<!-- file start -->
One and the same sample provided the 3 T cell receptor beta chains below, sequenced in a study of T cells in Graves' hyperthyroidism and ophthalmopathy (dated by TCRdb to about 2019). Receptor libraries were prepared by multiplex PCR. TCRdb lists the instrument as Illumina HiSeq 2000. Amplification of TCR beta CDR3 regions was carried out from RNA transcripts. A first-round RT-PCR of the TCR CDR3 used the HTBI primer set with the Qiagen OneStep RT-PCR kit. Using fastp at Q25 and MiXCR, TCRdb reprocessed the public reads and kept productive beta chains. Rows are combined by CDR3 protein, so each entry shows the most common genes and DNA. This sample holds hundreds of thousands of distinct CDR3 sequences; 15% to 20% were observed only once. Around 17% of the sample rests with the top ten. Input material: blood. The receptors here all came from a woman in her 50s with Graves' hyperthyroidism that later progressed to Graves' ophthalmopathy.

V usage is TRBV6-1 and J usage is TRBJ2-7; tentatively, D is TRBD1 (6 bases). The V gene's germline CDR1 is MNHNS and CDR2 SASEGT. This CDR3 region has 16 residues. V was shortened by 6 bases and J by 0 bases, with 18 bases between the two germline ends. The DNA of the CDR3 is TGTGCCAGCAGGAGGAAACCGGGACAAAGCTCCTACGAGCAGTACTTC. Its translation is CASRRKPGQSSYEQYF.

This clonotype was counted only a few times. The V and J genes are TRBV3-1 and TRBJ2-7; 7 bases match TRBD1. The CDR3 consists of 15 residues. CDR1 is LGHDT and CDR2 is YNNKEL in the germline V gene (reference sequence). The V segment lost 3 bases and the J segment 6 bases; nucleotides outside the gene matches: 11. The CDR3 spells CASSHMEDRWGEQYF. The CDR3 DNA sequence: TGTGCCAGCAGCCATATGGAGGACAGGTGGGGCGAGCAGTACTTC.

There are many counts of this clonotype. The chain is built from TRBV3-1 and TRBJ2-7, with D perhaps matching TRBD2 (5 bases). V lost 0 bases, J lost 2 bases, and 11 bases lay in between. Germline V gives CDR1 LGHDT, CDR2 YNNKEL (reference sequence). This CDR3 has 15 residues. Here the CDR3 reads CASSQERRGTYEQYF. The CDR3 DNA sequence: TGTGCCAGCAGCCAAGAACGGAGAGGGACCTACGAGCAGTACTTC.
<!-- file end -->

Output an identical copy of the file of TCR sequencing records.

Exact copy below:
One and the same sample provided the 3 T cell receptor beta chains below, sequenced in a study of T cells in Graves' hyperthyroidism and ophthalmopathy (dated by TCRdb to about 2019). Receptor libraries were prepared by multiplex PCR. TCRdb lists the instrument as Illumina HiSeq 2000. Amplification of TCR beta CDR3 regions was carried out from RNA transcripts. A first-round RT-PCR of the TCR CDR3 used the HTBI primer set with the Qiagen OneStep RT-PCR kit. Using fastp at Q25 and MiXCR, TCRdb reprocessed the public reads and kept productive beta chains. Rows are combined by CDR3 protein, so each entry shows the most common genes and DNA. This sample holds hundreds of thousands of distinct CDR3 sequences; 15% to 20% were observed only once. Around 17% of the sample rests with the top ten. Input material: blood. The receptors here all came from a woman in her 50s with Graves' hyperthyroidism that later progressed to Graves' ophthalmopathy.

V usage is TRBV6-1 and J usage is TRBJ2-7; tentatively, D is TRBD1 (6 bases). The V gene's germline CDR1 is MNHNS and CDR2 SASEGT. This CDR3 region has 16 residues. V was shortened by 6 bases and J by 0 bases, with 18 bases between the two germline ends. The DNA of the CDR3 is TGTGCCAGCAGGAGGAAACCGGGACAAAGCTCCTACGAGCAGTACTTC. Its translation is CASRRKPGQSSYEQYF.

This clonotype was counted only a few times. The V and J genes are TRBV3-1 and TRBJ2-7; 7 bases match TRBD1. The CDR3 consists of 15 residues. CDR1 is LGHDT and CDR2 is YNNKEL in the germline V gene (reference sequence). The V segment lost 3 bases and the J segment 6 bases; nucleotides outside the gene matches: 11. The CDR3 spells CASSHMEDRWGEQYF. The CDR3 DNA sequence: TGTGCCAGCAGCCATATGGAGGACAGGTGGGGCGAGCAGTACTTC.

There are many counts of this clonotype. The chain is built from TRBV3-1 and TRBJ2-7, with D perhaps matching TRBD2 (5 bases). V lost 0 bases, J lost 2 bases, and 11 bases lay in between. Germline V gives CDR1 LGHDT, CDR2 YNNKEL (reference sequence). This CDR3 has 15 residues. Here the CDR3 reads CASSQERRGTYEQYF. The CDR3 DNA sequence: TGTGCCAGCAGCCAAGAACGGAGAGGGACCTACGAGCAGTACTTC.